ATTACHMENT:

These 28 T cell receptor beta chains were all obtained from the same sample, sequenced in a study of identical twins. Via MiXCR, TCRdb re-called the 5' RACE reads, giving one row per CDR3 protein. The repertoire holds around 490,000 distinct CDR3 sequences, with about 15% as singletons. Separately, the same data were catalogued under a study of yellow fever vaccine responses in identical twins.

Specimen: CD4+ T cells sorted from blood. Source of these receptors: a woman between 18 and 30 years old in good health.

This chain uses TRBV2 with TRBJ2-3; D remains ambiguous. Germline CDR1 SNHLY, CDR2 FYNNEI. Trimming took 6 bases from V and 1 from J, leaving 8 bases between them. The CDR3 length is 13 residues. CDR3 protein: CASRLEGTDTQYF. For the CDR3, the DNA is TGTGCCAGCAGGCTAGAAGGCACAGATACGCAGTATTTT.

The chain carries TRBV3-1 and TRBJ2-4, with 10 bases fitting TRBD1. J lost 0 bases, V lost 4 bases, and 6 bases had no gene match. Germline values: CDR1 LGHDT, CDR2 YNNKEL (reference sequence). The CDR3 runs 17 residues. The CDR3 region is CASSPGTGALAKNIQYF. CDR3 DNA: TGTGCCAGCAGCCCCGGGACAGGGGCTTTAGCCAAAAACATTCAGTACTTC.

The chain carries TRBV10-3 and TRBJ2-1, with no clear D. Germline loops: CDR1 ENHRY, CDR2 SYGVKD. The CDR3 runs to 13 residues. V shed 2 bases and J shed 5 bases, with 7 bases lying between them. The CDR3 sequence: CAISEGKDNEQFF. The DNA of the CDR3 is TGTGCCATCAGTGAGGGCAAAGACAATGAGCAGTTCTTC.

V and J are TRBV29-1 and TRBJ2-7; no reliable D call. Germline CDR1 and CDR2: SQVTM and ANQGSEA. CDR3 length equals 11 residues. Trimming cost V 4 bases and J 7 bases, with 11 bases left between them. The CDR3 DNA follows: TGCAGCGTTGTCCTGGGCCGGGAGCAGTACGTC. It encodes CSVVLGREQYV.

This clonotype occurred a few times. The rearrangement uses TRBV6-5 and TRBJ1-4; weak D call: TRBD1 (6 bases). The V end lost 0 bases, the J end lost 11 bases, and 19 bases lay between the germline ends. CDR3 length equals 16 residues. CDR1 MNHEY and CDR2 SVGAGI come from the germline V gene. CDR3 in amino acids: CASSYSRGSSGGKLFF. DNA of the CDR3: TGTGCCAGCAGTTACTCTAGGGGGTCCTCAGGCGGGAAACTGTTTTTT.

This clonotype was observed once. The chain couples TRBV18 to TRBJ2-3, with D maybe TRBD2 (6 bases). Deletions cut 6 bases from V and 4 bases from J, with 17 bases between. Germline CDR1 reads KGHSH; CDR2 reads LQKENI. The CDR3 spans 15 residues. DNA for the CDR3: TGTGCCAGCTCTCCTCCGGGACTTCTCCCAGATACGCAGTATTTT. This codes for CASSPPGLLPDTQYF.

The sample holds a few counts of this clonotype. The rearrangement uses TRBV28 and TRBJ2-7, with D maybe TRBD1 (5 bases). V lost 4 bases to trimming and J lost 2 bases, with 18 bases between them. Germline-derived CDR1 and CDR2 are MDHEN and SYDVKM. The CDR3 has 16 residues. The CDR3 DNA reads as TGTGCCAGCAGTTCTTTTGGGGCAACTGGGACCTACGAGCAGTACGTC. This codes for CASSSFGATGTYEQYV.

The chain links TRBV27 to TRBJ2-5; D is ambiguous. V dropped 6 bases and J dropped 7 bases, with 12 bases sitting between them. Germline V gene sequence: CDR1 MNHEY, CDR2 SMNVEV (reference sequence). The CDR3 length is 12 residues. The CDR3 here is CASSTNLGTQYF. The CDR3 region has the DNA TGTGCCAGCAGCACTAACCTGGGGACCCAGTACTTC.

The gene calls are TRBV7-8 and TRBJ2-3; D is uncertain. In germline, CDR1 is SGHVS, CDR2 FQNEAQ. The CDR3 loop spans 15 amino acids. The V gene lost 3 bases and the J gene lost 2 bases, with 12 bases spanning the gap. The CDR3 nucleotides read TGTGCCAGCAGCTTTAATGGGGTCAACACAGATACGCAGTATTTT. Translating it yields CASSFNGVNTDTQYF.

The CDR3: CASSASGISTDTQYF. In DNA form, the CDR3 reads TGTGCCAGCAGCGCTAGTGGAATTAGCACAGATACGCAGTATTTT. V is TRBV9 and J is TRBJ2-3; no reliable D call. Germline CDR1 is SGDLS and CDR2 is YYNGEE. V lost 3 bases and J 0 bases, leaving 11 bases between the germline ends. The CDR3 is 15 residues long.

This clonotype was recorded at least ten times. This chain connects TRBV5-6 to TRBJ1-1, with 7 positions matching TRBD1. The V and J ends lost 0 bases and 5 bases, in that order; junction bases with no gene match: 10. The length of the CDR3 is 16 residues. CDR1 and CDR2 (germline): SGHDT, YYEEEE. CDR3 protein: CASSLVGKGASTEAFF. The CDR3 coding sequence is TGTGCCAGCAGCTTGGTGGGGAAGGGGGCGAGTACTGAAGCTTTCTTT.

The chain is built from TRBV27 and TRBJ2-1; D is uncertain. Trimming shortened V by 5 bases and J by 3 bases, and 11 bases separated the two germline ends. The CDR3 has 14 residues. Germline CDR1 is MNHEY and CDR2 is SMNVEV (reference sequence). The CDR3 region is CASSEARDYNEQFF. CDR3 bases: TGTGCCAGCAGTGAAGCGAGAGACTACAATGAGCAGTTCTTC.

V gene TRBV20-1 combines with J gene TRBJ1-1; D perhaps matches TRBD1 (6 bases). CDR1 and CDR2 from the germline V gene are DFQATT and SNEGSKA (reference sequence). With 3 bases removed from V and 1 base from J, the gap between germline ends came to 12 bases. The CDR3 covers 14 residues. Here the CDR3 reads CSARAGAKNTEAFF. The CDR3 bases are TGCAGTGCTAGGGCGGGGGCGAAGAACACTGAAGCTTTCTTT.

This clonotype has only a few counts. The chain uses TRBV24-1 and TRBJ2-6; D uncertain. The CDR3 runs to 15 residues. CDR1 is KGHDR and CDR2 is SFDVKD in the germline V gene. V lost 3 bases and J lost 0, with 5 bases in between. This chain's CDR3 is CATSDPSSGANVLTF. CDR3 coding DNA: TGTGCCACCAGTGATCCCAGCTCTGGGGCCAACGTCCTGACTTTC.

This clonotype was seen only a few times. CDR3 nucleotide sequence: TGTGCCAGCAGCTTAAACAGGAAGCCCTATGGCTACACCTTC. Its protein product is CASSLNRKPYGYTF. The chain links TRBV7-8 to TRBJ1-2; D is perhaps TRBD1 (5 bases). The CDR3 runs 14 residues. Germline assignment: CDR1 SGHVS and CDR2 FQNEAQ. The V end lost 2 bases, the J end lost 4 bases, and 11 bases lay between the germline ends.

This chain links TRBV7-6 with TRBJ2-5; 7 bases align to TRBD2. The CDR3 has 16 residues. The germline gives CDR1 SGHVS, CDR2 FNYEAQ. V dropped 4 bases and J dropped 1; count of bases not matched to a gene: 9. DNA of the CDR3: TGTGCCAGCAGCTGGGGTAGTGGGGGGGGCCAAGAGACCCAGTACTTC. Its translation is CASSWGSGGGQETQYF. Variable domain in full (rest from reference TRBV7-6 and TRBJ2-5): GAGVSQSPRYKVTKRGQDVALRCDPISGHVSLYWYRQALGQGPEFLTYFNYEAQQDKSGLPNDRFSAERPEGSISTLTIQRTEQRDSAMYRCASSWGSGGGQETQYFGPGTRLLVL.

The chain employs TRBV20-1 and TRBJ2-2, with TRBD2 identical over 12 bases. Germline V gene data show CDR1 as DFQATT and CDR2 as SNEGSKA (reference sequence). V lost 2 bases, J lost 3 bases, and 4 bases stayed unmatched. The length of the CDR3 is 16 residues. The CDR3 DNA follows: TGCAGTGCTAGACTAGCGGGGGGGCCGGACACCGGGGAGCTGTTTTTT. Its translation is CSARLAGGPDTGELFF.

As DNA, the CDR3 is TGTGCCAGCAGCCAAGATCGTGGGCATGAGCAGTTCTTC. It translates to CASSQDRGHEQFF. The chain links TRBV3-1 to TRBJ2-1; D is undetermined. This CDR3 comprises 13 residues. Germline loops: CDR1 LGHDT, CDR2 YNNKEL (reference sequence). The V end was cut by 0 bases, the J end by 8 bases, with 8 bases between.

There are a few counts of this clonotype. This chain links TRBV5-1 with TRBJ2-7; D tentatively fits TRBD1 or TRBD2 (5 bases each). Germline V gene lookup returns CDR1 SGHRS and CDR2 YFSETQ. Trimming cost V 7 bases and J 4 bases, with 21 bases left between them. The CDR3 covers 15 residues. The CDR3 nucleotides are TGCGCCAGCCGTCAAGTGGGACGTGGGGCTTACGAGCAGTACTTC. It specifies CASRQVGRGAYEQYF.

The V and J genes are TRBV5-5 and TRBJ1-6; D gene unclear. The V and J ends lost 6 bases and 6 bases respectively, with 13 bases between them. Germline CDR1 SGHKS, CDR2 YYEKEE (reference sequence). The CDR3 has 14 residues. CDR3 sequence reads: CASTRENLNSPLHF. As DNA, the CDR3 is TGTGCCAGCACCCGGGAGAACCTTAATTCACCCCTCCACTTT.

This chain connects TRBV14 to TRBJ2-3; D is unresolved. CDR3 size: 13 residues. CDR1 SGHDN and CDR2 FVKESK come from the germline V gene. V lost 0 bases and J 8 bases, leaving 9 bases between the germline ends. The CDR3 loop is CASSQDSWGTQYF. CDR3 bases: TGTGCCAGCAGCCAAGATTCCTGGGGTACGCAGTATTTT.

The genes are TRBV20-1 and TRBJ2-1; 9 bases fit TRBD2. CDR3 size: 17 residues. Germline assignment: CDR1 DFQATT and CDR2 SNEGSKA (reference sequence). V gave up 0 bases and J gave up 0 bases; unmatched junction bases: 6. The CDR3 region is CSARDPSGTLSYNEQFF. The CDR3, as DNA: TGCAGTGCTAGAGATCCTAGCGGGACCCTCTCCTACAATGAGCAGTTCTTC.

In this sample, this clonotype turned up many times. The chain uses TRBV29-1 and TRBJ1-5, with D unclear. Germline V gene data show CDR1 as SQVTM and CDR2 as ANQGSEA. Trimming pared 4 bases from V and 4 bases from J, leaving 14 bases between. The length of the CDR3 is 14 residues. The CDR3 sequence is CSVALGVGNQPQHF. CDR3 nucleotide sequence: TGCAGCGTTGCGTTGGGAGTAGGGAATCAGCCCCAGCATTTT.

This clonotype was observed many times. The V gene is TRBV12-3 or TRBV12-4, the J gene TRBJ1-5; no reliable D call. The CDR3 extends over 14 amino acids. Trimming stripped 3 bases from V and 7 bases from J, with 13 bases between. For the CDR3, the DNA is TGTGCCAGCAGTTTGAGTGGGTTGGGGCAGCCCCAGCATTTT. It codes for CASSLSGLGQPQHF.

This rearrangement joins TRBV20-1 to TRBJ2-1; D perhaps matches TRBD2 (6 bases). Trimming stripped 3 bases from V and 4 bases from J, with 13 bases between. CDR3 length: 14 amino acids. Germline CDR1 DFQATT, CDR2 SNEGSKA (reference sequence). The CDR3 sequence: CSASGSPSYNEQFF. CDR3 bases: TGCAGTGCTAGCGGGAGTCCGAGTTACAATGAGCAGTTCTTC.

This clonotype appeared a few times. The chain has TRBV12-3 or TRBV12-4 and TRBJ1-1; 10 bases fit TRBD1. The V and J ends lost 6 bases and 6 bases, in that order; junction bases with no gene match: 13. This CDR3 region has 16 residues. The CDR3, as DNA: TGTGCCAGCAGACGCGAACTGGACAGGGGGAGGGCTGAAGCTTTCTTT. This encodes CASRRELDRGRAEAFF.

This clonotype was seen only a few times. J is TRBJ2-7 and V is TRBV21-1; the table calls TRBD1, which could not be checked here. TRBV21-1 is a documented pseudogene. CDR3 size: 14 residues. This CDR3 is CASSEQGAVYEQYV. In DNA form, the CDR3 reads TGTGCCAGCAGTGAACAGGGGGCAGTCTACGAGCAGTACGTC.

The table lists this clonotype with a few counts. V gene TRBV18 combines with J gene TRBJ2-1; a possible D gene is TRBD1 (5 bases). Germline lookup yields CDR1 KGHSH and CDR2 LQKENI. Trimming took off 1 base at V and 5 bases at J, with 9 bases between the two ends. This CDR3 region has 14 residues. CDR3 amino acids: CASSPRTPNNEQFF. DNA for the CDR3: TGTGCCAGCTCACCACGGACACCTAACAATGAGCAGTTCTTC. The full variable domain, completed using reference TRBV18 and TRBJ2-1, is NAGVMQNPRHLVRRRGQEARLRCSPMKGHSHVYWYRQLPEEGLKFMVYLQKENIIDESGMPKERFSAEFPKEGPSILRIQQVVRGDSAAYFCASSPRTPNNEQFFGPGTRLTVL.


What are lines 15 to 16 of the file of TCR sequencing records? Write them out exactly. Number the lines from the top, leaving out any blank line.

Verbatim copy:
V gene TRBV20-1 combines with J gene TRBJ1-1; D perhaps matches TRBD1 (6 bases). CDR1 and CDR2 from the germline V gene are DFQATT and SNEGSKA (reference sequence). With 3 bases removed from V and 1 base from J, the gap between germline ends came to 12 bases. The CDR3 covers 14 residues. Here the CDR3 reads CSARAGAKNTEAFF. The CDR3 bases are TGCAGTGCTAGGGCGGGGGCGAAGAACACTGAAGCTTTCTTT.

This clonotype has only a few counts. The chain uses TRBV24-1 and TRBJ2-6; D uncertain. The CDR3 runs to 15 residues. CDR1 is KGHDR and CDR2 is SFDVKD in the germline V gene. V lost 3 bases and J lost 0, with 5 bases in between. This chain's CDR3 is CATSDPSSGANVLTF. CDR3 coding DNA: TGTGCCACCAGTGATCCCAGCTCTGGGGCCAACGTCCTGACTTTC.